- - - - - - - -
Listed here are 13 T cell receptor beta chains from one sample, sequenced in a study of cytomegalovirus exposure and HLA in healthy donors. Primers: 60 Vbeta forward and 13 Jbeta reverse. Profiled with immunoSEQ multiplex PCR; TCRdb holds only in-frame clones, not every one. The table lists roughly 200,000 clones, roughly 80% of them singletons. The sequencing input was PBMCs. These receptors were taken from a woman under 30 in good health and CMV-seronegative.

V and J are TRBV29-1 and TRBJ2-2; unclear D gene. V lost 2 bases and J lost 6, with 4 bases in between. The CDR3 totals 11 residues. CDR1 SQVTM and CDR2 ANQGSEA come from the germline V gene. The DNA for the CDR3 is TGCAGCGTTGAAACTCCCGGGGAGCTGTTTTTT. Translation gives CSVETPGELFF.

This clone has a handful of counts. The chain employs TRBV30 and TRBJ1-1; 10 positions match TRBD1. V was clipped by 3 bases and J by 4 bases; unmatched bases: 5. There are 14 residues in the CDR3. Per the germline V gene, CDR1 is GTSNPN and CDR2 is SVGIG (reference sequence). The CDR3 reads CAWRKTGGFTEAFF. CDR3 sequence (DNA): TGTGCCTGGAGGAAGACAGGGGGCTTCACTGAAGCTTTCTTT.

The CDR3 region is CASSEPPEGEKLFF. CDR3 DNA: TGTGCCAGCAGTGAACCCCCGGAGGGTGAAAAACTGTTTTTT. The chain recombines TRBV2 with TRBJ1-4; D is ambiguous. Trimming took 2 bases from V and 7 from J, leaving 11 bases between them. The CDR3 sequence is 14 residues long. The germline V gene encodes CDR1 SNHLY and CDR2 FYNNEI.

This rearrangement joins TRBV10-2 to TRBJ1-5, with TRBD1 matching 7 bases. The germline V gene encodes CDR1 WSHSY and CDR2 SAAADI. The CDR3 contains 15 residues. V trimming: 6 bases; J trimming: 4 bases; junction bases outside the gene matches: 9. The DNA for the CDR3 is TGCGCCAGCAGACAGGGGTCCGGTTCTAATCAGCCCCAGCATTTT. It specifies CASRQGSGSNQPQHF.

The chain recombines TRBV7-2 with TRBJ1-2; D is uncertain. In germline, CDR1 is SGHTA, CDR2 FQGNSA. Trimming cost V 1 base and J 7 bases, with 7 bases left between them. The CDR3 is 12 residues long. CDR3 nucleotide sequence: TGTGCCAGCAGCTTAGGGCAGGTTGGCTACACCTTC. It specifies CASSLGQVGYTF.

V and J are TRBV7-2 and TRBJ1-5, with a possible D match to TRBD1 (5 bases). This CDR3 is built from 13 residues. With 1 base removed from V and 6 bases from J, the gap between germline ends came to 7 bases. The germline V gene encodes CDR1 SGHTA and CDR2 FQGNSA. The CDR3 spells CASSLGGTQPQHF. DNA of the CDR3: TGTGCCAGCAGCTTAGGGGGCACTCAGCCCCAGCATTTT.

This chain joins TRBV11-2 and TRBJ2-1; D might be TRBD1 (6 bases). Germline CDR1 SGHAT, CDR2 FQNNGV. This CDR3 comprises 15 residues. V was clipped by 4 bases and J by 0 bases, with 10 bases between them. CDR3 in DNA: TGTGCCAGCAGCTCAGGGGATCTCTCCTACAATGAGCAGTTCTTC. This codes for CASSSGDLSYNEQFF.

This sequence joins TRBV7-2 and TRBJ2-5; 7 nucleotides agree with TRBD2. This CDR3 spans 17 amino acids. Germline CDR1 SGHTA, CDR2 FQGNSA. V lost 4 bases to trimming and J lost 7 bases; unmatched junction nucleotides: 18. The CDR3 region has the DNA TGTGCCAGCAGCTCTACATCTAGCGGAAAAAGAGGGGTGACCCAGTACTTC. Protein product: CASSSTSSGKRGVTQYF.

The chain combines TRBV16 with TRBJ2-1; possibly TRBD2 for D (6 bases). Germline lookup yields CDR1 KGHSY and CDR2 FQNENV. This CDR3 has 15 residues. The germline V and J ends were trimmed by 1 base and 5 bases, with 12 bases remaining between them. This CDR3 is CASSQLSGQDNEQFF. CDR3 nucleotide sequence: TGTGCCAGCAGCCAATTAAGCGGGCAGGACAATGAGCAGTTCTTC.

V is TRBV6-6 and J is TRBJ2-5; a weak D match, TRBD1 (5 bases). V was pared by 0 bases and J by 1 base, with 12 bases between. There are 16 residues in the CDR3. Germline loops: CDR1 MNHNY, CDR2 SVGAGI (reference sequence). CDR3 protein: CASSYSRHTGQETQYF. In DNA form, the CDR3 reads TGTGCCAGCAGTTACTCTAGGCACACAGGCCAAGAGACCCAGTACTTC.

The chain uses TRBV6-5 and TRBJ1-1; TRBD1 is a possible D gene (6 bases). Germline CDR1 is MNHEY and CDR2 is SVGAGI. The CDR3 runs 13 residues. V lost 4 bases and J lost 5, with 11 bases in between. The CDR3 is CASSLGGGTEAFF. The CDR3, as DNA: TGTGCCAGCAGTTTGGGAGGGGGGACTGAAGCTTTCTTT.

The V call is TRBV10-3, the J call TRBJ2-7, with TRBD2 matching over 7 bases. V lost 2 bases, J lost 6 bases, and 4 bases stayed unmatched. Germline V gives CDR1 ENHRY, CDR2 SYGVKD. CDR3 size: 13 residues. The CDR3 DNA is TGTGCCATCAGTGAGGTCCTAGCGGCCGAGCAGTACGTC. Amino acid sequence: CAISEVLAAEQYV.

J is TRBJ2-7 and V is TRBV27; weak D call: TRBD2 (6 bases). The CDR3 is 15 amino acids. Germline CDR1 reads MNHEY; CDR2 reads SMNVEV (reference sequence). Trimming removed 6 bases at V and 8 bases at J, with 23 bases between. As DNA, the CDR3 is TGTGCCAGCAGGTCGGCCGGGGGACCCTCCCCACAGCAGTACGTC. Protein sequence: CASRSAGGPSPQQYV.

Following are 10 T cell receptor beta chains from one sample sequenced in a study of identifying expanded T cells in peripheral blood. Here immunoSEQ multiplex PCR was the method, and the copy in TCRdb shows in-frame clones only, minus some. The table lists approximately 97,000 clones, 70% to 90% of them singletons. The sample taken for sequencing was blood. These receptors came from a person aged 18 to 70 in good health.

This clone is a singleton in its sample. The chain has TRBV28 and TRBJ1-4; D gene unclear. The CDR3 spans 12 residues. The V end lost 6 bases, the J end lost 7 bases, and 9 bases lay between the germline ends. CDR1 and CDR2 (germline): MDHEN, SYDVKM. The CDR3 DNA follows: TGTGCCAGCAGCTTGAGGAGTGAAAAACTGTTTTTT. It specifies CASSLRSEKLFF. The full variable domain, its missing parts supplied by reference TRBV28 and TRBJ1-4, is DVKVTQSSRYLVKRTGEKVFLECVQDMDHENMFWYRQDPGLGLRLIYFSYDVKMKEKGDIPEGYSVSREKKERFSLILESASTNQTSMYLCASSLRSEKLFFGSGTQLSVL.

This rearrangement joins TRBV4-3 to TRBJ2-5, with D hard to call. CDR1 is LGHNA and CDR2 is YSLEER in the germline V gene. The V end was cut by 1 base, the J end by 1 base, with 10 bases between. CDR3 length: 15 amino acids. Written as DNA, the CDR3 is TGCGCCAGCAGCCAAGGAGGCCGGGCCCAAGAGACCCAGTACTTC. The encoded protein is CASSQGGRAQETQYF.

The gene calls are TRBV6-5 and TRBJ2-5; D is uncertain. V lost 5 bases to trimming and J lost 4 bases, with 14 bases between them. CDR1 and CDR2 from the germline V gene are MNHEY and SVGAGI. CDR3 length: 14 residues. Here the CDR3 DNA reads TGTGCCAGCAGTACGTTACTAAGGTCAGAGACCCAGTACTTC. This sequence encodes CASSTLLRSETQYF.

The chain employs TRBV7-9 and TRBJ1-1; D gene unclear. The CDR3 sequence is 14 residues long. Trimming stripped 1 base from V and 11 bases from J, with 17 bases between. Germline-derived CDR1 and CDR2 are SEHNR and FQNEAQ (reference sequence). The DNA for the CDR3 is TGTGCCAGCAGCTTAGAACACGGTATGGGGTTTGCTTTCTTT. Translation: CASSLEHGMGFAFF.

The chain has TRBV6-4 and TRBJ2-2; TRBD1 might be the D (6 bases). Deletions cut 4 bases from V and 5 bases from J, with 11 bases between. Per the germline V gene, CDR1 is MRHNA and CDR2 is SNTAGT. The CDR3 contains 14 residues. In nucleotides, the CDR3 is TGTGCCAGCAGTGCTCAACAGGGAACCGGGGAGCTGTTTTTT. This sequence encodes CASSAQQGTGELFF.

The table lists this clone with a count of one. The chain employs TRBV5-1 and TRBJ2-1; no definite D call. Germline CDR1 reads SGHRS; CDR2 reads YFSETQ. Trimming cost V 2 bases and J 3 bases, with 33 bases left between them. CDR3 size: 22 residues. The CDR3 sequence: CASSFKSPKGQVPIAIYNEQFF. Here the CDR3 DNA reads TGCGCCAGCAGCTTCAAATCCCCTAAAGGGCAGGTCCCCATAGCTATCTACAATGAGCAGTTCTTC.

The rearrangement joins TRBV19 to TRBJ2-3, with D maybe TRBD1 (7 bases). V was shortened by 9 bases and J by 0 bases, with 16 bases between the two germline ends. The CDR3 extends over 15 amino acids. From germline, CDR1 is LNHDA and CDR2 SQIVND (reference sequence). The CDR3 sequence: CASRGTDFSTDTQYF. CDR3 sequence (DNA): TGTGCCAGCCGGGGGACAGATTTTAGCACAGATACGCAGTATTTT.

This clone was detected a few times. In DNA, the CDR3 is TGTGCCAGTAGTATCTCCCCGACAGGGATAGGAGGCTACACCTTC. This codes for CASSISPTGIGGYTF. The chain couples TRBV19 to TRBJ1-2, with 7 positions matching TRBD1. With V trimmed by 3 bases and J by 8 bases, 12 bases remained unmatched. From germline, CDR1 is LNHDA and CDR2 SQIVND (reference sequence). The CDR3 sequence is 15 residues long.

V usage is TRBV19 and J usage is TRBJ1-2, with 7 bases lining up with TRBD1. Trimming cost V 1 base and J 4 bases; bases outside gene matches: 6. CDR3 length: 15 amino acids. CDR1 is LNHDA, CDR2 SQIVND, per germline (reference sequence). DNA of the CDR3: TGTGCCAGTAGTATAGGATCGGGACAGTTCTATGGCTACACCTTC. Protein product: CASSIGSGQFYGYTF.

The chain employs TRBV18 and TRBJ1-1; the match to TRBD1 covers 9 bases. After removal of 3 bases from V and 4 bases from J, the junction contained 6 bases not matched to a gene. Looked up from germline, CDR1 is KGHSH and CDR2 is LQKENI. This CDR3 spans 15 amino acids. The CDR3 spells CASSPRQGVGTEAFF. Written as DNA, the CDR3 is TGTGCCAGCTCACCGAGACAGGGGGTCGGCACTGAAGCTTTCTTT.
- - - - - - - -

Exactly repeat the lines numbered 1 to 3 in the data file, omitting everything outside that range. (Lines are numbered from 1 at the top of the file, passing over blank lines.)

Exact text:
Listed here are 13 T cell receptor beta chains from one sample, sequenced in a study of cytomegalovirus exposure and HLA in healthy donors. Primers: 60 Vbeta forward and 13 Jbeta reverse. Profiled with immunoSEQ multiplex PCR; TCRdb holds only in-frame clones, not every one. The table lists roughly 200,000 clones, roughly 80% of them singletons. The sequencing input was PBMCs. These receptors were taken from a woman under 30 in good health and CMV-seronegative.

V and J are TRBV29-1 and TRBJ2-2; unclear D gene. V lost 2 bases and J lost 6, with 4 bases in between. The CDR3 totals 11 residues. CDR1 SQVTM and CDR2 ANQGSEA come from the germline V gene. The DNA for the CDR3 is TGCAGCGTTGAAACTCCCGGGGAGCTGTTTTTT. Translation gives CSVETPGELFF.

This clone has a handful of counts. The chain employs TRBV30 and TRBJ1-1; 10 positions match TRBD1. V was clipped by 3 bases and J by 4 bases; unmatched bases: 5. There are 14 residues in the CDR3. Per the germline V gene, CDR1 is GTSNPN and CDR2 is SVGIG (reference sequence). The CDR3 reads CAWRKTGGFTEAFF. CDR3 sequence (DNA): TGTGCCTGGAGGAAGACAGGGGGCTTCACTGAAGCTTTCTTT.